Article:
New York’s best Chinatown restaurants are more than dim sum and Peking duck—although, the downtown neighborhood is rife with fantastic options for both. No, the food possibilities expand well beyond some of the city’s best Chinese restaurants to include creative Mexican restaurants and Cali-coolcafes. Whether you’re looking for traditional soup dumplings or French-Malaysian fare, these Chinatown restaurants have something for you.
RECOMMENDED: Full neighborhood guide to Chinatown NYC
Best Chinatown restaurants
Slippery noodles submerged in rich, concentrated broths are the stock-in-trade (no pun intended) at this peach-tiled Chinatown spot. Dozens of options include searing teochew chili paste with flat noodles and potent mustard greens. Service is brisk and the language barrier impenetrable for non–Chinese speakers, but the taste-to-cost ratio is slanted ridiculously in your favor.
A hole-in-the-wall temple to the cuisine of China’s Henan heartland, Spicy Village is a pilgrimage site for adventurous eaters and regional cuisine purists. The illustrated wall-mounted menu boasts noodle soups, dumplings, soup dumplings and their Big Tray of Chicken, made up of bone-in poultry chunks and potatoes marinated in Budweiser, chili oil, star anise and Szechuan peppercorns.
The Malaysian café is now bigger and (arguably) better with an all-day menu of affordable small plates and snacks like nasi lemak in a new cutesy location down the block.
Housemade wheat noodles are served in the broth of your choice at this tiny Chinese eatery. Lines are long but move quickly with everyone eye these inexpensive and tender plates of noods. When it's nice out, take you meal outside to the tables and chairs they set out on the street.
One of the city’s most talked-about Chinese menus can be found at this San Francisco import on the fringes of Chinatown. But don’t expect traditional dishes here—Mission Chinese Food celebrates an American take on Asian cuisine in all of its lost-in-translation charm. Though the buzz has simmered since chef-owner Danny Bowien first appeared, seemingly out of nowhere, on the NYC scene, the focus is still on searing hot Szechuan flavors in in-your-face dishes like thrice-cooked bacon, mapo tofu and kung pao pastrami, plus supersized family-style feasts of roast duck and prime rib.
Over the years, Great N.Y. Noodletown has proved that it can deliver on the promise of its name. Choose from panfried selections (boiled angel-hair noodles that are lightly fried for a crunchy-soft texture) or softer preparations (served floating in a flavorful chicken broth) ordered with roasted pork, duck, chicken or ribs.
At this SoCal-inspired café, the lineup can change weekly. Expect colorful plates with equal parts Japanese, South American and Mediterranean influences. The menu has highly Instagramable dishes for any time of the day, including a stellar breakfast menu.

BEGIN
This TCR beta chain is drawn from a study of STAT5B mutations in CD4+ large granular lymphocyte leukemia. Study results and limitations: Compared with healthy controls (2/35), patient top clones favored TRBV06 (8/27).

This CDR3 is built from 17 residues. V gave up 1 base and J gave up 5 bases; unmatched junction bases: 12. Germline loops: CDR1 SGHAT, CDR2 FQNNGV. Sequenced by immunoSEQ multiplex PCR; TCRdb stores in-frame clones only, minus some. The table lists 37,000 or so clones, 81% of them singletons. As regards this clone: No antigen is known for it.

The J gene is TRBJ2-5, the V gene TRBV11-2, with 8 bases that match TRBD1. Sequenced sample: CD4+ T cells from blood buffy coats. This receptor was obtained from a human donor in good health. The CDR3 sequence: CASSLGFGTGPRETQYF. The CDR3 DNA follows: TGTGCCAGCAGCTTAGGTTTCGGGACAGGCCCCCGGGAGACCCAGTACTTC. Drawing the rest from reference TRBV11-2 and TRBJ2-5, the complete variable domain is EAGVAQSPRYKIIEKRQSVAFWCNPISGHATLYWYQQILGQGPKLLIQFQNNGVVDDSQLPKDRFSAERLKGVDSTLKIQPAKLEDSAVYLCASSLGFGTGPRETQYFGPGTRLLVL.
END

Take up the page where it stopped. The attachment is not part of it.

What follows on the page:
For some, Jing Fong might be intimidating: It’s marked by giant escalators, a vast dining room and walkie-talkie–toting waiters marshalling diners. But it has remarkable dim sum. The shrimp shumai with glass noodles is exceptional, as is the ground pork and shrimp wrapped in a big black mushroom. The freshness and originality of its most mundane offerings keep people coming back for more.
Housed inside an old two-story opera house on Chinatown’s Doyers Street, the contemporary Chinese restaurant is fitted with black half-moon banquettes, towering tropical plants and plenty of burnished brass define the sprawling downstairs dining room. The menu offeres takes on Chinese classics including dumplings and noodles that are as refined as the space itself.
Part of a local Chinese-food chain featuring the mouth-tingling cuisine of the ancient capital of Xi'an along China's Silk Road, this spot bears the same short menu of spicy noodles and cumin-flavored burgers but in roomier digs. A mix of antique touches (porcelain figurines from the Ming dynasty) and modern effects (framed photos of the late Anthony Bourdain) decorates the 40-seat restaurant.
Your waiter parades the roasted duck past your party before placing it on the center show table. A chef brandishes his knives dramatically, then slices the aromatic, crisp-skinned, succulent meat with great flair. Yes, the menu lists many dishes besides Peking duck, but reading it will only delay the inevitable.
The first thing you see at Oriental Garden are the crabs waving their claws inside a front-window tank. That’s a good sign, for this Chinatown stalwart (with brightly lit dining-hall decor) specializes in fresh, Cantonese-style seafood and embraces a lengthy menu of dishes such as steamed whole fish, glazed prawns with broccoli, and clams galore.
Talk about a melting pot: A French and Chinese husband-and-wife team—Marc Kaczmarek and Mei Chau—is dishing out traditional Malaysian food in Little Italy. The 550-square-foot spot is humbly outfitted with old-fashioned tin ceilings, exposed brick and black-and-white tiled floors, and features a rotating selection of Kaczmarek's colorful photography of Manhattan street art.
Even in the city’s dim sum center, Royal Seafood stands out from its neon-ceilinged, cart-toting neighbors with its meals served family-style at large communal tables. While classics like chicken feet, turnip cake, short ribs and a host of deep-fried dishes lure the brunch-hour rush, it’s the off-the-menu lobster that garners rave reviews well into the evening.
One of New York's first dim sum houses opened in 1920 at a crook in Doyers Street referred to as "the bloody angle." That Chinatown passage witnessed the grisly havoc of the Tong gang wars, but the bakery and tea shop has a sweeter reputation: Its almond cookies and moon cakes were legendary. Come for the dim sum, where each mouthwatering plate is cooked fresh to order.